If Bachmann runs for president, observers say there is much she can learn from Palin’s 2008 VP run

Caroline May | Reporter

Minnesota Republican Rep. Michele Bachmann will announce in June her plans for 2012. Many speculate that Bachmann’s announcement, which she says she will make in Waterloo, Iowa, the city of her birth, will kick off a bid for the presidency.

Attractive and conservative, Bachmann has been compared with former vice-presidential nominee Sarah Palin since she gained national prominence.

Those comparisons will likely persist if Bachmann enters the race for the White House. With women historically rare on presidential tickets, there are few role models from whose example Bachmann can learn. Palin is one of the few — whether or not she decides to run for president herself.

So what can Bachmann take away from Palin’s time as a vice-presidential candidate on the campaign trail? According to former Palin aides, supporters and neutral political analysts, much.

Former Palin aide Michael Goldfarb told TheDC that one of the most important things Bachmann should learn from Palin is the manner in which the former Alaska governor related to Americans — ignoring the media and taking her message directly to the grassroots.

“She was never going to get a fair shake from the media,” said Goldfarb. “The same can be said of Bachmann. It is obvious the media does not take Bachmann seriously. They don’t take her views seriously and they don’t take the view of her supporters seriously even though that is a huge segment of the Republican Party and the country.”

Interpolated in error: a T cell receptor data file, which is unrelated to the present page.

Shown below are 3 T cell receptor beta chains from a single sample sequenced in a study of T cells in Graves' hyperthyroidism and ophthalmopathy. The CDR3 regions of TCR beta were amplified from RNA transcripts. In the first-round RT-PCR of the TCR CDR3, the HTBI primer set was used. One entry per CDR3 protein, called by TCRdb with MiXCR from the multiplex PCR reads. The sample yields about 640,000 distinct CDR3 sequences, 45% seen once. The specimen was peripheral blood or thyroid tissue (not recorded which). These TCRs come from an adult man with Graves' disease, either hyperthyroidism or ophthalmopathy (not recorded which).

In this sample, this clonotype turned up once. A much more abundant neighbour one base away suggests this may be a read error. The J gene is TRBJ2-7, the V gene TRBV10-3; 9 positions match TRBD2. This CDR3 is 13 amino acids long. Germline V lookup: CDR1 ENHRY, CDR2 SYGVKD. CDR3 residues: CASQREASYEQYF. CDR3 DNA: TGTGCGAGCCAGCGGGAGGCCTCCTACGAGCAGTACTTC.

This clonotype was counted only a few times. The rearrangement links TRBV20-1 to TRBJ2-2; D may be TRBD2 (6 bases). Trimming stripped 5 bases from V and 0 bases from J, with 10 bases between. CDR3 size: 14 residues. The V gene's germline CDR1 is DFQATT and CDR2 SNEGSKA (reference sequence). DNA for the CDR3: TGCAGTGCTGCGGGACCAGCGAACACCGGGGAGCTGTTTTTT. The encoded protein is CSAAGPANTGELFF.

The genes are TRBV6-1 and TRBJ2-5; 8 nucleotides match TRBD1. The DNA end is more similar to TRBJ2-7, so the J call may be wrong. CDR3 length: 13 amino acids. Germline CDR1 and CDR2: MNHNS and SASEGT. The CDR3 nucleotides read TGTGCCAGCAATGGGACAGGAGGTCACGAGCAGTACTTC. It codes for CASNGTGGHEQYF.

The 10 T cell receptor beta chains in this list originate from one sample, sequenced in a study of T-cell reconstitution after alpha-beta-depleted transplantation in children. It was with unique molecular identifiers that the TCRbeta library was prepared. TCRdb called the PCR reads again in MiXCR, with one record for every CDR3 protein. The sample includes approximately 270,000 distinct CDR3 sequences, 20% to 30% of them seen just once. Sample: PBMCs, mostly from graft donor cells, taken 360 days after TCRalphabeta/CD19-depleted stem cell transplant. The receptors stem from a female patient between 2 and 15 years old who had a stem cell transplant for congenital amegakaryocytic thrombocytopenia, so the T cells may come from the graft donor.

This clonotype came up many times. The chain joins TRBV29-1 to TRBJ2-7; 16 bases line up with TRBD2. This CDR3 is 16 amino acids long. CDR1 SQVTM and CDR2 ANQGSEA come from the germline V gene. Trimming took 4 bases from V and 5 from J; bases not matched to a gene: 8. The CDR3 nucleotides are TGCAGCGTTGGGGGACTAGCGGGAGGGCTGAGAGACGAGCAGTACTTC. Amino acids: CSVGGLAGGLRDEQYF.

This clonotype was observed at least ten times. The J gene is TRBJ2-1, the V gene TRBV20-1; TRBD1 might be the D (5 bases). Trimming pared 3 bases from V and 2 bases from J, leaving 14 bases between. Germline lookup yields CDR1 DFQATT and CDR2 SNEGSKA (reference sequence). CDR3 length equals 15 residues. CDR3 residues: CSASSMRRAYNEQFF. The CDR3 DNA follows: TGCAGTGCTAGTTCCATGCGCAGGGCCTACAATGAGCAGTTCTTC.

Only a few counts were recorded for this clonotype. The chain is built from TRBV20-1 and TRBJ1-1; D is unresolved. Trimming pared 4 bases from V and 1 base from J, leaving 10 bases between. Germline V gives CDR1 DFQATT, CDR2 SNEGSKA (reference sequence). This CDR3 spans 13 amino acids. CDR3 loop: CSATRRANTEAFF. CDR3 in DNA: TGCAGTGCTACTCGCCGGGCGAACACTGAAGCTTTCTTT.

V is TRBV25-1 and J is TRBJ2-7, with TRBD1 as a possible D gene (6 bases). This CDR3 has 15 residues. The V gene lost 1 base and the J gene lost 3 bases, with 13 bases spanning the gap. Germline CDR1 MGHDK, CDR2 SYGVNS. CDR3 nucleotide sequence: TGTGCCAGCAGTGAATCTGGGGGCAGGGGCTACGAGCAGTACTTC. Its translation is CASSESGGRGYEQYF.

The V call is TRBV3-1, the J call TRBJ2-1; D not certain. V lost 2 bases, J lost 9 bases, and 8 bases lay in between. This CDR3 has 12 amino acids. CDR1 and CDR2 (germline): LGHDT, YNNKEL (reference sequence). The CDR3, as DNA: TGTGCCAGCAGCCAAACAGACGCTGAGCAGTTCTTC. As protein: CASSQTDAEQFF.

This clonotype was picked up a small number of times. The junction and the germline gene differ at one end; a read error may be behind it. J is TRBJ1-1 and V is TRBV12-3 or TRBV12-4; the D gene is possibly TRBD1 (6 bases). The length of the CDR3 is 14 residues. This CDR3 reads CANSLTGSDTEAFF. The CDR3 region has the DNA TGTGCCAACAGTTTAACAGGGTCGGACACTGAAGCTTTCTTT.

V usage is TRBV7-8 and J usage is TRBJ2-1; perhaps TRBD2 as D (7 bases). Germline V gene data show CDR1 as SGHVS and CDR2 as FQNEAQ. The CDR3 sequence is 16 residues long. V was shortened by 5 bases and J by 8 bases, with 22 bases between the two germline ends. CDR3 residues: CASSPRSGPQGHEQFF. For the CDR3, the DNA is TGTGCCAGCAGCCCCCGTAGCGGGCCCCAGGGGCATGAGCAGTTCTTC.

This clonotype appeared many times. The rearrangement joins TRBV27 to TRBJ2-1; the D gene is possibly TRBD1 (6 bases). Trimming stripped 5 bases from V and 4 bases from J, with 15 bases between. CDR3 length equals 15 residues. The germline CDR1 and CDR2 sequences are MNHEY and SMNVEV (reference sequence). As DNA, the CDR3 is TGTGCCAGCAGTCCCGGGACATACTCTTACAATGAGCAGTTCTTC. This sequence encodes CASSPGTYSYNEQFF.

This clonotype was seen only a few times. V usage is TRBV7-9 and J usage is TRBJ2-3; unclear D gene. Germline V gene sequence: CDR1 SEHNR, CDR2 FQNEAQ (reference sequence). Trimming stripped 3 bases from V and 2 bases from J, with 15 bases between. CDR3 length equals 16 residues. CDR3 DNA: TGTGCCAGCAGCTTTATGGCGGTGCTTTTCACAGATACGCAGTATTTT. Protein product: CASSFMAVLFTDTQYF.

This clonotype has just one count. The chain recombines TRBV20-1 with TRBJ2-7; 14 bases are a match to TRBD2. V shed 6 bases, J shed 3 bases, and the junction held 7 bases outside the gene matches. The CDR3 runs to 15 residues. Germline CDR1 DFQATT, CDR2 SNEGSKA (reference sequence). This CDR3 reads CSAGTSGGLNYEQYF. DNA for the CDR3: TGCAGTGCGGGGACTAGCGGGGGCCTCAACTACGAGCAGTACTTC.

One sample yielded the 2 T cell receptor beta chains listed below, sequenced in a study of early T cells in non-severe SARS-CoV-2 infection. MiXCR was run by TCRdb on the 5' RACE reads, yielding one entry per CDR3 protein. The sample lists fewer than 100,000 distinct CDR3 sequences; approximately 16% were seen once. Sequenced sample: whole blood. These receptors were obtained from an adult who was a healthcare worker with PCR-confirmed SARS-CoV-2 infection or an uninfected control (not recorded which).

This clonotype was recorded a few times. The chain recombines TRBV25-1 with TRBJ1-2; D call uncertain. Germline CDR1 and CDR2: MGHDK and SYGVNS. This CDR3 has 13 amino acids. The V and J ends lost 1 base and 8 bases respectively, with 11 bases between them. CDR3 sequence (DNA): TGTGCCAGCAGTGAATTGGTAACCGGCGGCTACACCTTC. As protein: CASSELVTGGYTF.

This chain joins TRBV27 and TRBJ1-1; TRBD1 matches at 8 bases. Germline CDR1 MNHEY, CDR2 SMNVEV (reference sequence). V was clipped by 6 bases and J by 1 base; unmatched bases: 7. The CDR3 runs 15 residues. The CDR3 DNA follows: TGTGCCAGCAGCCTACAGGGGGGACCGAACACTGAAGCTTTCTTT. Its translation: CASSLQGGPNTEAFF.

Goldfarb explained that Palin was and continues to be very adept at bringing her message directly to the people — something Bachmann ought to emulate.

“Palin was very effective at this,” he said. “If you look back at her record, take the health care debate for example, Palin did not hold elected office, and certainly didn’t hold office in Congress, I’d say she had a much larger effect on that debate with her rhetoric about death panels…than any other politician in the country I’d say. I think that is the way Bachmann can look at it. She doesn’t need the approval of mainstream media.”

Another thing Bachmann can learn from Palin, according University of Virginia’s Center for Politics director Larry Sabato, is her ability to jab at the media, without appearing angry or hateful.

“Within the GOP base, Sarah Palin prospered whenever she talked tough, associated herself with conservative positions while attacking liberal views, and went after the mainstream (‘lamestream’) news media. She usually did it with humor, with a smile and a wink,” Sabato noted. “Palin let her charisma flow, and she didn’t temper her message to please pundits or voters whose support she would never get. All of this worked for her, and it can easily be applied by Bachmann.”

Former Palin aides said that Bachmann should give as much consideration to the internal workings of her campaign as the external optics.

One former Palin aide told TheDC that Bachmann needs to surround herself with her own people.

“Palin was at a disadvantage in 2008: she was a team player with no team,” the former aide said. “She just did not have the infrastructure other male candidates did.”